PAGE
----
Tuesday, September 22, 2015 by Tyler Whitson

Austin’s most dangerous intersections to get fixes

There may not be a silver bullet that will fix Austin’s increasing traffic fatality problems, but the city is taking a leap forward by funding safety improvements to its five most dangerous intersections starting in October.

With little fanfare, City Council included the projects – compiled by the Transportation Department – in the Fiscal Year 2015-16 budget that it adopted on Sept. 12.

“Of course, we’re not going to stop there,” said Council Member Ann Kitchen, who proposed the funding, in an interview with the Austin Monitor on Monday. “We’re doing other things related to traffic safety, but this is some immediate action that we can take with some immediate dollars so the Transportation Department can get started.”

While the total amount needed to improve the intersections is $3.8 million, Transportation Department staff and Council found most of the money by shifting around existing funding and pulled the remaining $1.3 million from previously unallocated one-time funds.

The intersections, in order of collision frequency and severity, are West Slaughter Lane and Manchaca Road; Lamar Boulevard and Rundberg Lane; Lamar Boulevard and Parmer Lane; U.S. 183 Service Road and Cameron Road; and I-35 Service Road Southbound and Martin Luther King Jr. Boulevard.

Improvements relate primarily to traffic flow management techniques such as installing raised medians and reorganizing turning lanes in order to reduce speeds and unsafe turns as well as ensure that drivers yield to one another, cyclists and pedestrians.

Transportation Department spokeswoman Samantha Alexander told the Monitor on Monday that staff from her department has not yet determined when planning and construction will begin on the improvements or in what order they will be taken up. Transportation Department staff plans to meet with the Contract Management Department staff to discuss the scope of each project, contract procurements and other details.

To date, there have been 79 traffic fatalities in Austin this year. There were 63 in all of 2014.

The city is not waiting around for these projects to get started, however, and has a number of transportation safety planning initiatives underway. The Vision Zero Task Force, for example, is a stakeholder group charged with developing recommendations that will aid the city in reaching its goal of preventing all traffic fatalities.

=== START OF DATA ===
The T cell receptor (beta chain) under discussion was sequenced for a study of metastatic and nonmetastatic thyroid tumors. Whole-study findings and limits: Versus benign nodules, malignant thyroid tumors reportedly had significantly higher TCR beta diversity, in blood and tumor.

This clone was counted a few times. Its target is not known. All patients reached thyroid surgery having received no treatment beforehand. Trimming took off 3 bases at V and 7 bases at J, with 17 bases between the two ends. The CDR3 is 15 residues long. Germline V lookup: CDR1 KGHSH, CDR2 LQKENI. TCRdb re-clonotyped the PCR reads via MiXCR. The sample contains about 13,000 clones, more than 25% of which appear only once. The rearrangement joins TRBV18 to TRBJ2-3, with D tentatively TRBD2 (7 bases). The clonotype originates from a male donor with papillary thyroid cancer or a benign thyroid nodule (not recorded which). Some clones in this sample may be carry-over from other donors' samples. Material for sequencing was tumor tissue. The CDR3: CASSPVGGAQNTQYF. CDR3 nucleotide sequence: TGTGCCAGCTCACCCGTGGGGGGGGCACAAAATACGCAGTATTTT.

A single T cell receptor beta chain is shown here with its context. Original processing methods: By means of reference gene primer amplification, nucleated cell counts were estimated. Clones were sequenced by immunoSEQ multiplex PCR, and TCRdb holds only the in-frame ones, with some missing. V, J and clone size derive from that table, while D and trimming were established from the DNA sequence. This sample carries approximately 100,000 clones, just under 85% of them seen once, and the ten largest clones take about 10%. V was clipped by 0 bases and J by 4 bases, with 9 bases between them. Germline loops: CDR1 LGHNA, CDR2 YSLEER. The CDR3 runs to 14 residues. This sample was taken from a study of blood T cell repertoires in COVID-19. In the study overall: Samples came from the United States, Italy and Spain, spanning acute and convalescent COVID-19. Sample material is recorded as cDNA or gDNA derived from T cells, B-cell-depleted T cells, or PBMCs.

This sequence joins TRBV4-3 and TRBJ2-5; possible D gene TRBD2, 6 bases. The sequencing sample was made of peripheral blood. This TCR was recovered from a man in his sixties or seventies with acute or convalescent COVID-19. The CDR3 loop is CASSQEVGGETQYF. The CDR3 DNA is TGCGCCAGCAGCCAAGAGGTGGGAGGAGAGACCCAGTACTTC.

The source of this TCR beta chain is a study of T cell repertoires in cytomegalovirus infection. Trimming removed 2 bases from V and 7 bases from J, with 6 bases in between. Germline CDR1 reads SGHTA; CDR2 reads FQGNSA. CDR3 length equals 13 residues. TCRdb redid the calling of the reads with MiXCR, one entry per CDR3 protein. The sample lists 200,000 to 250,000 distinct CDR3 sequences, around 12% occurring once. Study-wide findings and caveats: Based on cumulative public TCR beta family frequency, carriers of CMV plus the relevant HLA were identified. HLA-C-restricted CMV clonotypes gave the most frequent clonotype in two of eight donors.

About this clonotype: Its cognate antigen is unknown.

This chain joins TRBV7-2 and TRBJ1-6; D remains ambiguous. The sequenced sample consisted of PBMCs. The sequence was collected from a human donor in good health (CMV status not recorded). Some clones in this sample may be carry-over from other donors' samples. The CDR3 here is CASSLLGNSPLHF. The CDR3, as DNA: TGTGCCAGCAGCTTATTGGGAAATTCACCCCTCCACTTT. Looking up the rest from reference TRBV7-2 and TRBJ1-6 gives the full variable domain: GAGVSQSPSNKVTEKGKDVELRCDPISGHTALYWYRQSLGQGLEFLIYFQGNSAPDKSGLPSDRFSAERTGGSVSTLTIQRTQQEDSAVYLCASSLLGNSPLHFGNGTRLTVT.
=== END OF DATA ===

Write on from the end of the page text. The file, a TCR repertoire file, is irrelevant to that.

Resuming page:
Scott Johnson, a community member on the task force, told the Monitor on Monday that he is most excited about the proposed improvements at the intersections of U.S. 183 Service Road and Cameron Road and I-35 Service Road Southbound and Martin Luther King Jr. Boulevard due to their high volumes of pedestrians.

Johnson added that education and outreach for drivers, cyclists and pedestrians is a key tool in raising awareness of the surge in traffic fatalities and ways to prevent them.

“How we can message that both through the city as well as through advocacy groups is something that we have to work on, and we have to make it such a robust effort with such compelling information,” Johnson said. “You have to make it vital or useful to the person’s life as to why they should listen and pay attention to it.”

Johnson added that the city should also work to make sure it engages people who aren’t permanent Austin residents and who don’t speak English as their first language.

Francis Reilly of the Planning and Zoning Department told the Monitor on Monday that the Vision Zero Task Force’s draft recommendations will likely be available this fall with an action plan available for Council consideration this winter.

Among other initiatives, Transportation Department staff is working on a Safety Improvement Plan that involves evaluating and improving intersection safety as well as a Pedestrian Safety Action Plan that is slated to come out by the end of the year.

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Key Players & Topics In This Article

Austin City Council: The Austin City Council is the body with legislative purview over the City of Austin. It offers policy direction, while the office of the City Manager implements administrative actions based on those policies. Until 2012, the body contained seven members, including the city's Mayor, all elected at-large. In 2012, City of Austin residents voted to change that system and now 10 members of the Council are elected based on geographic districts. The Mayor continues to be elected at-large.

city budget: The city’s plan for expenditures based on income.

Transportation Department: This city department is responsible for municipal transportation planning including roadways and bikeways.

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